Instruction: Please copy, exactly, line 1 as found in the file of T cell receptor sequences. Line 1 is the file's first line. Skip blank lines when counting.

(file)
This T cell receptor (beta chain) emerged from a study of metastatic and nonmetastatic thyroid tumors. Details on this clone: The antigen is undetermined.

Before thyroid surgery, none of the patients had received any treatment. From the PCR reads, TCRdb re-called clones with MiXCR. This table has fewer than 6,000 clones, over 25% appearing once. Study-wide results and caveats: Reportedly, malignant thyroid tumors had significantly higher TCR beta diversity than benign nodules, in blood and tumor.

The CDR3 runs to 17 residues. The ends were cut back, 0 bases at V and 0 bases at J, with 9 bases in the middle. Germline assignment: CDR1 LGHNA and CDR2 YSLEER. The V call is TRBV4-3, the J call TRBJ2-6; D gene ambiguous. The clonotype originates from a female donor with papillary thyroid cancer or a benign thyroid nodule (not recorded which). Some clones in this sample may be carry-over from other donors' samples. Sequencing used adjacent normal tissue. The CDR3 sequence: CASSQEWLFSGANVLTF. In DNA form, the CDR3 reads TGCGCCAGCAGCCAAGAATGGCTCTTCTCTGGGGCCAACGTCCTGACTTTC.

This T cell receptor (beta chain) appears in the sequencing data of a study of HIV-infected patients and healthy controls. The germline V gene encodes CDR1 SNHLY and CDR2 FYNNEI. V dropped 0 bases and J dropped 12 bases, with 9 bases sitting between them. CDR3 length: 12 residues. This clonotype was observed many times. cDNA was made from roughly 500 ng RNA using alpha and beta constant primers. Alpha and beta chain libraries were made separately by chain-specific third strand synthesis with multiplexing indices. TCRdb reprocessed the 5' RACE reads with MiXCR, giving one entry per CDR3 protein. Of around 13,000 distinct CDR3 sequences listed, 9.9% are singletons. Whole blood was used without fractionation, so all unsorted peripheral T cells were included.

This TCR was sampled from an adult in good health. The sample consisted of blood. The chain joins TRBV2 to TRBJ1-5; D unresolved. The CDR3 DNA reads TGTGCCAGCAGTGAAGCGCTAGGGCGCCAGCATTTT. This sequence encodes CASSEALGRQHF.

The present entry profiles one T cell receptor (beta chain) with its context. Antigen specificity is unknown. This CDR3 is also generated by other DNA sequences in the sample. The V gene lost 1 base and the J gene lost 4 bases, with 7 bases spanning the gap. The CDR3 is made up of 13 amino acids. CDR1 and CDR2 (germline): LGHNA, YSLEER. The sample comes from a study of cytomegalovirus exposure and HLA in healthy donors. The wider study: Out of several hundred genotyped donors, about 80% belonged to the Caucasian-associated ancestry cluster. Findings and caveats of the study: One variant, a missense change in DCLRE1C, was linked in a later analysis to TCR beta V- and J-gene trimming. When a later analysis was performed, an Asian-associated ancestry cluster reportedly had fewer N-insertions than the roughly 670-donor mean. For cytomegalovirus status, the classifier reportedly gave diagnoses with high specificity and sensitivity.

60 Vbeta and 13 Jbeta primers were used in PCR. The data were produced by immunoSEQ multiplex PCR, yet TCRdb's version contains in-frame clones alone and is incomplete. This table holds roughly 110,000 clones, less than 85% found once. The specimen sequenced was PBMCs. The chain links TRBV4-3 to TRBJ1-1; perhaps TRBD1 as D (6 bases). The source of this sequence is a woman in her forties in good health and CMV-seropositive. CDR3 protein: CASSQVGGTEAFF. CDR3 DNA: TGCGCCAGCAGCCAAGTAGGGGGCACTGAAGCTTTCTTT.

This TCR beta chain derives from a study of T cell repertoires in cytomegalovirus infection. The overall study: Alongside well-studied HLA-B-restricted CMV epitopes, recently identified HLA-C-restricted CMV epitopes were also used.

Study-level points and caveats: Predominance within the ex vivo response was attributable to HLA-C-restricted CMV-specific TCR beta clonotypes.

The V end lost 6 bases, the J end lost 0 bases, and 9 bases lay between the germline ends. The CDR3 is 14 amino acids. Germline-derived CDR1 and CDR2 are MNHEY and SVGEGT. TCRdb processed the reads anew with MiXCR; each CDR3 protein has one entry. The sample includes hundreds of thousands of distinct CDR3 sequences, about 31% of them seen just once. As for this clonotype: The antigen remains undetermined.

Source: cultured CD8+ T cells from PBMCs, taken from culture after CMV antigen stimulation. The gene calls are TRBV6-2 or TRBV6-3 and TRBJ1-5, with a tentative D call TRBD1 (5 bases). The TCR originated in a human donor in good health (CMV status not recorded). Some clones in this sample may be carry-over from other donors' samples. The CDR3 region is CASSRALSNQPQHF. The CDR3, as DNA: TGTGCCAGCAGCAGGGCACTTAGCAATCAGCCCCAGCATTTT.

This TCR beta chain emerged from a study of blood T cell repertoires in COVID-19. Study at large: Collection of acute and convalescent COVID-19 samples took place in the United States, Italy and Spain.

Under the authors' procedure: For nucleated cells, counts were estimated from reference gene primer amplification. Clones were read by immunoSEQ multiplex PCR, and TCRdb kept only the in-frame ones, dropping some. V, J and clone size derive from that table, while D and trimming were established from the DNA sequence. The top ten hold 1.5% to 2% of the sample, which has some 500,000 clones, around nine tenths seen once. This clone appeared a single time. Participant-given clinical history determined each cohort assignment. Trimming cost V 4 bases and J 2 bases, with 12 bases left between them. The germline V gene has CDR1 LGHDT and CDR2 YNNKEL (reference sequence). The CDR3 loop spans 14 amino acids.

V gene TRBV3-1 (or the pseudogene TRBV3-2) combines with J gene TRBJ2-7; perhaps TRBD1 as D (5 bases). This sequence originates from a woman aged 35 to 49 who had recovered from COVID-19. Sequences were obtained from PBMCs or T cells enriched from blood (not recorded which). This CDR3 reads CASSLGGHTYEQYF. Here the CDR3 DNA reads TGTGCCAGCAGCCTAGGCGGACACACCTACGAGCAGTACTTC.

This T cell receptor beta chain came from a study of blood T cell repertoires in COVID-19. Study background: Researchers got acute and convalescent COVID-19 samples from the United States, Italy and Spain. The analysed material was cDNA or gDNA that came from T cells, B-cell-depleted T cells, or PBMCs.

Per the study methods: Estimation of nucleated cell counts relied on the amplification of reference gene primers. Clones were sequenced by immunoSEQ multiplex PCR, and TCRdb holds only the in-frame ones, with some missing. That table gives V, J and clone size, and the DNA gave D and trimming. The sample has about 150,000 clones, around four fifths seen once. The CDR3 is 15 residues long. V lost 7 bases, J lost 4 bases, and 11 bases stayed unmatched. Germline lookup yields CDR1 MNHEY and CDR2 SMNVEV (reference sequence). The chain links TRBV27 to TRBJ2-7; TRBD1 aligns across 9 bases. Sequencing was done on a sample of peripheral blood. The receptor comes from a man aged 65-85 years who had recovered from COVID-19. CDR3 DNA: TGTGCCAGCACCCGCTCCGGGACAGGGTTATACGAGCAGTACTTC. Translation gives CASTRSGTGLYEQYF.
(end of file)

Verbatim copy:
This T cell receptor (beta chain) emerged from a study of metastatic and nonmetastatic thyroid tumors. Details on this clone: The antigen is undetermined.